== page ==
Henry Paulson, President Bush’s Secretary of the Treasury before and during the 2008 financial crisis, has learned his lesson: we need “to act before problems become too big to manage.”
Now Paulson is calling on his fellow Republicans – and the rest of us – to apply that lesson to the threat of climate change. In a remarkable op-ed article in last Sunday’s New York Times, Paulson says “This is a crisis we can’t afford to ignore. I feel as if I’m watching as we fly in slow motion on a collision course toward a giant mountain. We can see the crash coming, and yet we’re sitting on our hands rather than altering course.”
Continuing on a path of carbon dependence, he says is “locking us in for long-term consequences that we will not be able to change but only adapt to, at enormous cost.”
He cites the more rapid than predicted melting of Arctic ice, and the stunning announcement last month that the West Antarctic ice sheet is in an irreversible melt that may raise sea levels by 14 feet over the next century or more.
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And he applies the wisdom gained from the economy’s near-collapse: “With that experience indelibly affecting my perspective, viewing climate change in terms of risk assessment and risk management makes clear to me that taking a cautiously conservative stance – that is, waiting for more information before acting – is actually taking a very radical risk.”
Paulson proposes a straightforward but radical solution: a carbon tax, which would “change the behavior of both individuals and businesses.” He couples this with a call for the end of all fossil fuel and renewable energy subsidies, since renewable energy could out-compete dirty fuels if pollution costs were built into their pricing.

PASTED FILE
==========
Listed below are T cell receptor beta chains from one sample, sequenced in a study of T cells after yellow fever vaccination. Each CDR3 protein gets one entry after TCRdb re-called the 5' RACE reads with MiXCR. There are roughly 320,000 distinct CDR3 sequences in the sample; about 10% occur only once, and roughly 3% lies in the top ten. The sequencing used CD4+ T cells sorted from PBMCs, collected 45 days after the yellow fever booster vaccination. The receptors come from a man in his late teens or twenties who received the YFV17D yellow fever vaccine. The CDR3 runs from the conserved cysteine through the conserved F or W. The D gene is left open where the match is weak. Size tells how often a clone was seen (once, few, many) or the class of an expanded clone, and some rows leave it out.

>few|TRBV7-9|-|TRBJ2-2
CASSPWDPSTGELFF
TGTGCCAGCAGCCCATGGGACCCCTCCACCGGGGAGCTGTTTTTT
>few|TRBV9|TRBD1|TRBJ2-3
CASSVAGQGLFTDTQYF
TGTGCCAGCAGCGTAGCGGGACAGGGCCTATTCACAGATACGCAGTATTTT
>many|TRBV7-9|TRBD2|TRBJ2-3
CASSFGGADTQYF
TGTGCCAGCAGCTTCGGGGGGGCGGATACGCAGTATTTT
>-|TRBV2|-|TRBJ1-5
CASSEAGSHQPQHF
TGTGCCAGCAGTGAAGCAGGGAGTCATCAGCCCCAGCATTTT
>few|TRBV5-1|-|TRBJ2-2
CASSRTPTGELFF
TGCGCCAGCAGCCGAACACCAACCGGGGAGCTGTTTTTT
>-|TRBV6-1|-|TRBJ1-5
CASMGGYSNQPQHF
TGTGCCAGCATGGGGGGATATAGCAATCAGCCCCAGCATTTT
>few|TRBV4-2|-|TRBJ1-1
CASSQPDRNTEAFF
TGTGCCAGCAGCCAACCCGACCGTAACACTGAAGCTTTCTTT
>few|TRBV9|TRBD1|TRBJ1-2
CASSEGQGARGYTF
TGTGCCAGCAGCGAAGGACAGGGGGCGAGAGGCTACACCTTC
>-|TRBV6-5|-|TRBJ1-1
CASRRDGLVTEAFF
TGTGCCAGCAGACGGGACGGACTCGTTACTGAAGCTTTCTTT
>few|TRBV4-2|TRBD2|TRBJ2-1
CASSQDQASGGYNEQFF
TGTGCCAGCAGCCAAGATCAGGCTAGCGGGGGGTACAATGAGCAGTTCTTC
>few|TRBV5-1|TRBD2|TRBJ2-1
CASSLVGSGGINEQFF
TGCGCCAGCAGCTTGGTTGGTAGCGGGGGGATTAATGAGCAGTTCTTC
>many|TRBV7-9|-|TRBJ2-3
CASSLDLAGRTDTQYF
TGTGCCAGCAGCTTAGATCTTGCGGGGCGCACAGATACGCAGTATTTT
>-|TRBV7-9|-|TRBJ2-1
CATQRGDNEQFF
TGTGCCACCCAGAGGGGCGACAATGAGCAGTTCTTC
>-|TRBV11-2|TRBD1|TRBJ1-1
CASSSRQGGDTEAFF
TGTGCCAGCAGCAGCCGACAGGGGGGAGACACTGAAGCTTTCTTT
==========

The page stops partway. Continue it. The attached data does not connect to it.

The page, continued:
To those who would argue that this is excessive government intervention, Paulson counters that not acting locks government into spiraling costs to mitigate the effects of climate change by helping communities respond to more floods, droughts, crop failures, wildfires, tornadoes, hurricanes, and rising seas.
A tax on carbon dioxide emissions would provide market incentives for change – something his fellow Republicans might be persuaded to endorse, if only their Tea Party troglodyte faction could overcome its anti-science denial of the looming catastrophe of a warming planet.
One might hope that Paulson’s cri de couer will be a turning point for Republicans. Could it open a door to a coalition between Democrats and rational Republicans that could actually take action on climate change? At a time when Congress – and a large segment of the American public – is still in denial and still skeptical of settled science – it’s a long shot.
Even so, it’s profoundly encouraging that as rock-ribbed a Republican as Paulson would take leadership on this issue, and call on the titans of industry and finance to join him. If he can persuade his peers that their long-term interests require a solution to the climate crisis, the tide could finally turn. We hope for his swift success.